Emsworth is glad he didn’t skip The Taming of the Shrew, as originally planned. This show is a joyride, a high-spirited show with as fine a cast as the Stratford Festival can muster. It kept us laughing and entertained from beginning to end.
The dilemma in this comedy is how Baptista Minola (Stephen Ouimette) of Padua is to marry off his two daughters. For his pretty, good-humored younger daughter, Bianca (Adrienne Gould), Baptista has solid options in young Gremio (Juan Chioran) and long-in-the-tooth Hortensio (Randy Hughson).
However, for his elder daughter, Katherine (Irene Poole), an irascible, sharp-tongued girl with a limp (in this production, anyway), he has no takers. On principle, like Laban in Biblical times, Baptista will not marry his second daughter until he has found a husband for the first.
Gremio and Hortensio make common cause and agree to find a husband for Katherine so they can get on with their competition for Bianca. The situation is complicated when Lucentio (Jeff Lillico) arrives from Pisa, happens to spy Bianca, and becomes a third suitor.
But a solution appears, and the show moves into overdrive, when Petruchio arrives in town from Verona, hoping to “wive it wealthily in Padua.” He learns from Hortensio and Gremio about Katherine and her dowry and sets out to make her his wife.
As Petruchio, Evan Buliung is a dynamic, irrepressible spirit who sweeps all before him; Irene Poole, as Katherine, is a worthy foil. The more Katherine gives him tit for tat, the more Petruchio values her and the more he revels in the tasty game of subduing her. Their scenes together are first-rate, from the saucy repartee of their opening skirmish to the hilariously cruel scenes in which Petruchio snatches sleep, food, and clothing away from his wife to reduce her to submission. (In this production, Petruchio and Katherine come to enjoy a decidedly kinky, dare we say, sado-masochistic, relationship. For Emsworth’s take on this, see this post.)
Persons considering this show should be aware that it has a good deal of disquieting and gratuitous cruelty. The people of Padua dunk Katherine in the river for her shrewish behavior. Katherine ties up her sister Bianca and whips her. And not only does Katherine strike Petruchio, but Petruchio strikes her back.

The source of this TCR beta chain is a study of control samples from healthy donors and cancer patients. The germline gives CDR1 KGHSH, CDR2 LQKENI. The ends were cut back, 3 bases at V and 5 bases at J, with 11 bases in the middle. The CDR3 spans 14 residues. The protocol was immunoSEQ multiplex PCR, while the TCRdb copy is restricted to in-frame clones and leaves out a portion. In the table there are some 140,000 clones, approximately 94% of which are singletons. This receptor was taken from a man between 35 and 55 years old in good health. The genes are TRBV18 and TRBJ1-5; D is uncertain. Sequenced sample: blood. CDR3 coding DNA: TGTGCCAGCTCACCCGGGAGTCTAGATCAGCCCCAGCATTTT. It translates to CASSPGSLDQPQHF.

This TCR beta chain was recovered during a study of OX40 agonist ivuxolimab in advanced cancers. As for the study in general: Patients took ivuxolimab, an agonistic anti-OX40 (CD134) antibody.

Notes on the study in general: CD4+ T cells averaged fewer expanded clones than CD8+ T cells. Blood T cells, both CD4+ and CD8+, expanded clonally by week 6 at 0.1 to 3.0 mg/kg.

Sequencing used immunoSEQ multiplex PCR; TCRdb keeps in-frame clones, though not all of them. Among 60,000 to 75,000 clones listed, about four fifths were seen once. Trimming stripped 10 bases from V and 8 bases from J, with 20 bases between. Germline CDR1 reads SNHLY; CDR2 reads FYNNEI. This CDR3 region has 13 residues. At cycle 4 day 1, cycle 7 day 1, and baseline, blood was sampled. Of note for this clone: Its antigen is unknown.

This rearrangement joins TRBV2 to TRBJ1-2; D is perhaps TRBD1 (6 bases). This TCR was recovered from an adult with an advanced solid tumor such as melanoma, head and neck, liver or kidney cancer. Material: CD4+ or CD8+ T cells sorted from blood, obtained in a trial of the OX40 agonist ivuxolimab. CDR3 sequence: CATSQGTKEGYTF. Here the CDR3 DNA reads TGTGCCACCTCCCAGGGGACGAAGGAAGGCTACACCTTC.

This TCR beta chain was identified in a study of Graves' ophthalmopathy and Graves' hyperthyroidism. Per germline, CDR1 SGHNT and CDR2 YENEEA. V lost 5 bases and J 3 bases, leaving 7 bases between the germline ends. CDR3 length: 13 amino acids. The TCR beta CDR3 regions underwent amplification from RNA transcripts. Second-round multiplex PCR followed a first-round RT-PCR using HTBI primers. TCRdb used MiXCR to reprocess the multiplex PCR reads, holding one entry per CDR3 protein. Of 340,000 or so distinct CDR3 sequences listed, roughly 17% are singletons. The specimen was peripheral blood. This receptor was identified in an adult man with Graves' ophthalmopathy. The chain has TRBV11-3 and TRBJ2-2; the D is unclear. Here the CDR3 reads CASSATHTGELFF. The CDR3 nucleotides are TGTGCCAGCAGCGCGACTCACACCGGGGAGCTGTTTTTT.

At any rate, we were entertained by the extravagant, brilliantly colored period costumes and by the Elizabethan songs interpolated throughout the play and performed by various members of the cast. We admired the scrumptious Adrienne Gould, as Bianca, played here as a man-tease, nearly as much as we liked her as Ophelia in this year’s Hamlet. The comic performances of Stephen Oimette as Baptista and Patrick McManus as the flamboyant Biondello were exquisite.
And we especially enjoyed the performance of Ben Carlson as Lucentio’s servant Tranio, who like Mr. Pickwick’s Sam Weller is wittier, more voluble, and more worldly-wise than his master.
So why did we hesitate to see The Taming of the Shrew? It was not that we were necessarily put off by the unenlightened sixteenth-century treatment of women in the play. Those were different times, and Emsworth has no patience for those who cannot get past the fact that sixteenth-century England was not organized on politically correct principles.
No, we hesitated because we thought The Taming of the Shrew, which we had never seen performed until now, was one of our least favorite Shakespeare plays. Reading it, we thought the prologue scene was superfluous, and we could not see how the “lord and master” speech at the end fit with the rest of the play. And seen on the page, the play’s humor was hard to appreciate.
We also worried, frankly, about our ability to keep everyone straight. There are plenty of characters, some with similar names (Grumio and Gremio), and to further confuse his audience, Shakespeare has many of them trade identities. Emsworth is happily accustomed to the imposters that litter the novels of P. G. Wodehouse, but there are so many imposters in The Taming of the Shrew that it is not easy to remember who is pretending to be who.
But we worried for nothing. The direction of Peter Hinton gave this production such shape and momentum that we never felt lost or confused, even at moments when we might not have been able to give an accurate account of the characters.
For Emsworth’s take on the nastiness between Petruchio and Katherine, see this post.)
For Emsworth’s review of All’s Well That Ends Well in the 2008 season of the Stratford Festival (Stratford, Ontario), see this post for the Emsworth review of Hamlet at the Stratford Festival in this post). Other Emsworth posts include reviews of shows in the 2008 season of the Shaw Festival (Niagara-on-the-Lake, Ontario), including Bernard Shaw’s Getting Married (see this post), Lillian Hellman’s The Little Foxes (see this post), Leonard Berstein’s Wonderful Town (see this post), and J. B. Priestley’s The Inspector Calls (see this post).